State-owned freight logistics group Transnet has signalled its intention to support the localisation of rail manufacture, but is simultaneously proceeding with a global tender for the supply of 60 kg a metre of head hardened rail, which it describes as an interim solution for meeting its continuous replacement requirements.
The group, which operates and maintains more than 30 000 km of track infrastructure, issued a request for information (RFI) in July relating to the local manufacture and supply of rail and reported on Monday that it would begin assessing responses, received on August 4, by the end of the month.
The objective of the RFI was to assess the domestic market’s capability and capacity to manufacture rail in line with South Africa’s standard specification and lengths, as well as to determine the timelines and investments required to meet Transnet’s projected yearly demand of about 77 000 t.
The preferred specification is 60 kg a metre of head hardened rail, as Transnet says such rail enables interoperability of rolling stock and ensures that maintenance is optimised.
Transnet is undertaking the rail localisation drive in collaboration with the Department of Public Enterprises and the Department of Trade, Industry and Competition (DTIC), which has identified localisation as one of its key industrialisation priorities.
In fact, the DTIC has already designated rail for procurement from local suppliers, but Transnet tells Engineering News that there is currently no local manufacturer. “Hence, Transnet has issued an RFI to assess interest and capacity for local manufacturing of rails.”
In the interim, it would have to secure an exemption from the DTIC to source rail from abroad.
“Transnet has been sourcing rails from local suppliers who have been importing it from the original equipment manufacturers, as there is no local rails manufacturing facility.”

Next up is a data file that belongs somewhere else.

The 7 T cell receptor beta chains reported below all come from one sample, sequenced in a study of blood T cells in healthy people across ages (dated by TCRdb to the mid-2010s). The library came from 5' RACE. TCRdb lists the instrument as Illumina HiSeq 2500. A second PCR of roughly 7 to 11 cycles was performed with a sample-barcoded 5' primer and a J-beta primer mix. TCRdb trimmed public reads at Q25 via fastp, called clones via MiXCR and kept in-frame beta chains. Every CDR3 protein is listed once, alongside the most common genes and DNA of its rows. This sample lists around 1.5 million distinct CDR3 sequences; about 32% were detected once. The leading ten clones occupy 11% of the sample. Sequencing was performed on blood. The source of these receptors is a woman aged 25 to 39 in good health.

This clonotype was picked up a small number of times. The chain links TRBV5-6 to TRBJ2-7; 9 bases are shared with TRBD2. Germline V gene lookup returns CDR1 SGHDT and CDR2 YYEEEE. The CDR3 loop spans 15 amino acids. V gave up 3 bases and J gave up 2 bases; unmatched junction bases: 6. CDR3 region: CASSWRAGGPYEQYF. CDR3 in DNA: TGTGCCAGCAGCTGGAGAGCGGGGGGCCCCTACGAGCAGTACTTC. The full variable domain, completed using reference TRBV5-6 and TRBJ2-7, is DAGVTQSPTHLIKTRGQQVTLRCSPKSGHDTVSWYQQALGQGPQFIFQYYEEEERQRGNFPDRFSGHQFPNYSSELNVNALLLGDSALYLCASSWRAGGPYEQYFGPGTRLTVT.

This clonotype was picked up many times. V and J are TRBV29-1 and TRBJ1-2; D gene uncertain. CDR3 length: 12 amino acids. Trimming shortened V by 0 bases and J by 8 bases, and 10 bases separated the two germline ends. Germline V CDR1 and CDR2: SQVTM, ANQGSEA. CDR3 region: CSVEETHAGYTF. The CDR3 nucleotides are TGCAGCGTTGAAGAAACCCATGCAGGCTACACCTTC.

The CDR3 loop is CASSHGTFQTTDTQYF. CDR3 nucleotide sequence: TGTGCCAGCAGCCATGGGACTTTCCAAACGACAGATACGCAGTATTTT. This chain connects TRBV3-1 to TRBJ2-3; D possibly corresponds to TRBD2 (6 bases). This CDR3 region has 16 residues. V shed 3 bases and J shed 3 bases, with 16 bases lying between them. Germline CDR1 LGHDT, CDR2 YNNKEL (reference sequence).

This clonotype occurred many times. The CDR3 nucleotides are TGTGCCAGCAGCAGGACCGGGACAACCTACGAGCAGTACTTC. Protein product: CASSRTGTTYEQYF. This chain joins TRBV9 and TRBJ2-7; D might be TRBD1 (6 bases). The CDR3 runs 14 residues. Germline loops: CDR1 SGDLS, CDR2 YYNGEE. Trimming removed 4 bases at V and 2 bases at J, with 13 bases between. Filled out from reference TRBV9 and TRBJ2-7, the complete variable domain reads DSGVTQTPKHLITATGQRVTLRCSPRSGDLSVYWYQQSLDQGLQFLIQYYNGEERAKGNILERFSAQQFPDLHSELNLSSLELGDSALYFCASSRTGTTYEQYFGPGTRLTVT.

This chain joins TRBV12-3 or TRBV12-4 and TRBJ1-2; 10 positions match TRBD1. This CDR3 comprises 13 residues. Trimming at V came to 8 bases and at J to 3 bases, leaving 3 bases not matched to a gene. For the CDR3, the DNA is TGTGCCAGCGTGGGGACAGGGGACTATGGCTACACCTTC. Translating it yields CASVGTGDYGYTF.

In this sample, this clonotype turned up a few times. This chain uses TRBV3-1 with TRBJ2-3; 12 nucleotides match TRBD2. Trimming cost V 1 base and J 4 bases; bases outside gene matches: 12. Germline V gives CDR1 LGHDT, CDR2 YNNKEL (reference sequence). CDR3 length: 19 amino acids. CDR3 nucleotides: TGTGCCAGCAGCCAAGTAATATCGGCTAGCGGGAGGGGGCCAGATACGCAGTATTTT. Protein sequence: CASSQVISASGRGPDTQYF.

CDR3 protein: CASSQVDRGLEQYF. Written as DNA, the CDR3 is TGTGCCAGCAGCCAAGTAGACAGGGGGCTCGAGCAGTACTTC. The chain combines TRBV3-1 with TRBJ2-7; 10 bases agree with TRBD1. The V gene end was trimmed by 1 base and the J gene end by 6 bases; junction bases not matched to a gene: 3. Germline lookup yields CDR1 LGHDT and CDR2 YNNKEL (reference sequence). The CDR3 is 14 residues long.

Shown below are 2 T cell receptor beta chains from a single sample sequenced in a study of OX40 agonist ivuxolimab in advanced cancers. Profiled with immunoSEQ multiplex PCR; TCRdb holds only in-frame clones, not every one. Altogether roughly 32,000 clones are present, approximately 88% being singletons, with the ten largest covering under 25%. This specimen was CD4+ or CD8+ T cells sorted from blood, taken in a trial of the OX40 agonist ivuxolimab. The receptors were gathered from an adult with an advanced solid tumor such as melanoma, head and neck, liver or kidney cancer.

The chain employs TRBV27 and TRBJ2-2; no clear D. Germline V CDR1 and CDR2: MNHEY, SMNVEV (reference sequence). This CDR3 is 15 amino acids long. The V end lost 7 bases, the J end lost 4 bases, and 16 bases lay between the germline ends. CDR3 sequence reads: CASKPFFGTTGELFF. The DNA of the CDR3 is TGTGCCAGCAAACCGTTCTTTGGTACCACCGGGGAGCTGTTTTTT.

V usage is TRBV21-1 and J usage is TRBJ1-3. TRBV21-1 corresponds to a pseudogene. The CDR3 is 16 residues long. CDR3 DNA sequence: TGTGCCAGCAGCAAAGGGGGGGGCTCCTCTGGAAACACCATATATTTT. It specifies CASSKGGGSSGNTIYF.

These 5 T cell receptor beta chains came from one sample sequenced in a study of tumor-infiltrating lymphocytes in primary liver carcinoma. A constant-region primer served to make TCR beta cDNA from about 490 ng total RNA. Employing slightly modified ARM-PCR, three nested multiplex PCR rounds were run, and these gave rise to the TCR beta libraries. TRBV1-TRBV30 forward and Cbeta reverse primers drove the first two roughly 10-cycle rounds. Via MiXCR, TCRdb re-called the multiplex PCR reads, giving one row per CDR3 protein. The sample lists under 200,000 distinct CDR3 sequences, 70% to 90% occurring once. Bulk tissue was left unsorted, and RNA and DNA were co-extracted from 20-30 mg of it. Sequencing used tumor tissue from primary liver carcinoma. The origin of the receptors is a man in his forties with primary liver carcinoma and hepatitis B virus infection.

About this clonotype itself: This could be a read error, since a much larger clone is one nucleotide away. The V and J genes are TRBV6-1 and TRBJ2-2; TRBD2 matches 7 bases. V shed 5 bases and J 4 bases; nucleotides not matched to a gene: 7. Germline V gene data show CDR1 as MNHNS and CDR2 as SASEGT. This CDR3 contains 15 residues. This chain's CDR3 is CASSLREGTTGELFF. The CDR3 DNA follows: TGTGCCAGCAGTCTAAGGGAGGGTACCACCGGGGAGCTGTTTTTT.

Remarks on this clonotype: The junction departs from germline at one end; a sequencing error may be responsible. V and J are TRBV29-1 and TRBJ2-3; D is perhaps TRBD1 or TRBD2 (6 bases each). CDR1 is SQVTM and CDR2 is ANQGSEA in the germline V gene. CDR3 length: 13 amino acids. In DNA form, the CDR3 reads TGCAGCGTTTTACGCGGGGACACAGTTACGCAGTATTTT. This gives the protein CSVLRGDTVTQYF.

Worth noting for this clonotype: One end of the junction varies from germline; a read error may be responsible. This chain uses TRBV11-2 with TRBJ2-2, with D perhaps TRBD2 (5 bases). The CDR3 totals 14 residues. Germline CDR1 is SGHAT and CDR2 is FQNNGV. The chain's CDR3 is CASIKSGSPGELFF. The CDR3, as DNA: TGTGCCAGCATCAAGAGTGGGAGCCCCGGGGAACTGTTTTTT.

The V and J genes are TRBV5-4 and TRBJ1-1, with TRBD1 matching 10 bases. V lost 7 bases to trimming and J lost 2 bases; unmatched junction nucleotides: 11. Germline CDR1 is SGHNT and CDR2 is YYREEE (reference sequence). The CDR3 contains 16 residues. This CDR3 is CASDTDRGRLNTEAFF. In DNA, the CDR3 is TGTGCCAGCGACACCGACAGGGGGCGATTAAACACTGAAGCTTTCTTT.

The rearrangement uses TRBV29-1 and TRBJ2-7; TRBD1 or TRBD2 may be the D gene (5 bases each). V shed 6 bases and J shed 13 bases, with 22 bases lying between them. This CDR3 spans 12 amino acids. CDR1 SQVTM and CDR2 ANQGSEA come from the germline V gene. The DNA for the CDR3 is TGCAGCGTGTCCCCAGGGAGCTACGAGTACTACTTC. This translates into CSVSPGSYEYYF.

Trade, Industry and Competition Minister Ebrahim Patel said in his July Budget Vote that “strategic localisation” should be a major domestic policy goal, along with the greater use of locally-made inputs of steel.
He also announced that a steel industry masterplan was being finalised and that he was engaging with “talented persons inside and outside the public sector” to assess ways of further leveraging local procurement to support industrialisation.
In a separate address to African Union Ministers in late July, Patel argued that the continent’s economic reconstruction efforts arising as a result of the Covid-19 pandemic should embrace the ‘Made in Africa’ and ‘Proudly Produced in Africa’ themes.
Transnet said the localisation of rail manufacturing could have various benefits, including job creation, local economic development, as well as enterprise and supplier development.
Nevertheless, Transnet issued a global request for proposals (RFP) on July 13 for a two-year rail supply contract, arguing that the two-year period was the minimum lead-time required for a brownfield rail manufacturing investment.
“This will ensure security of supply of rails, and enable Transnet to meet its maintenance schedule and ensure that the rail system is kept safe and reliable,” the company said.
The volume being sought through the (RFP) is 2 019 km of rail, which will be deployed nationally.
“The high utilisation of the core network requires a strict maintenance regime that translates roughly to 77 000 t of steel per year,” Transnet told Engineering News, but refused to disclose its yearly rail procurement budget, which it described as confidential.
The closing date for the global RFP is August 26.
“Transnet is still evaluating the rails RFI and any future RFPs for the supply of rails will be issued through the National Treasury tender portal, depending on Transnet business requirements.”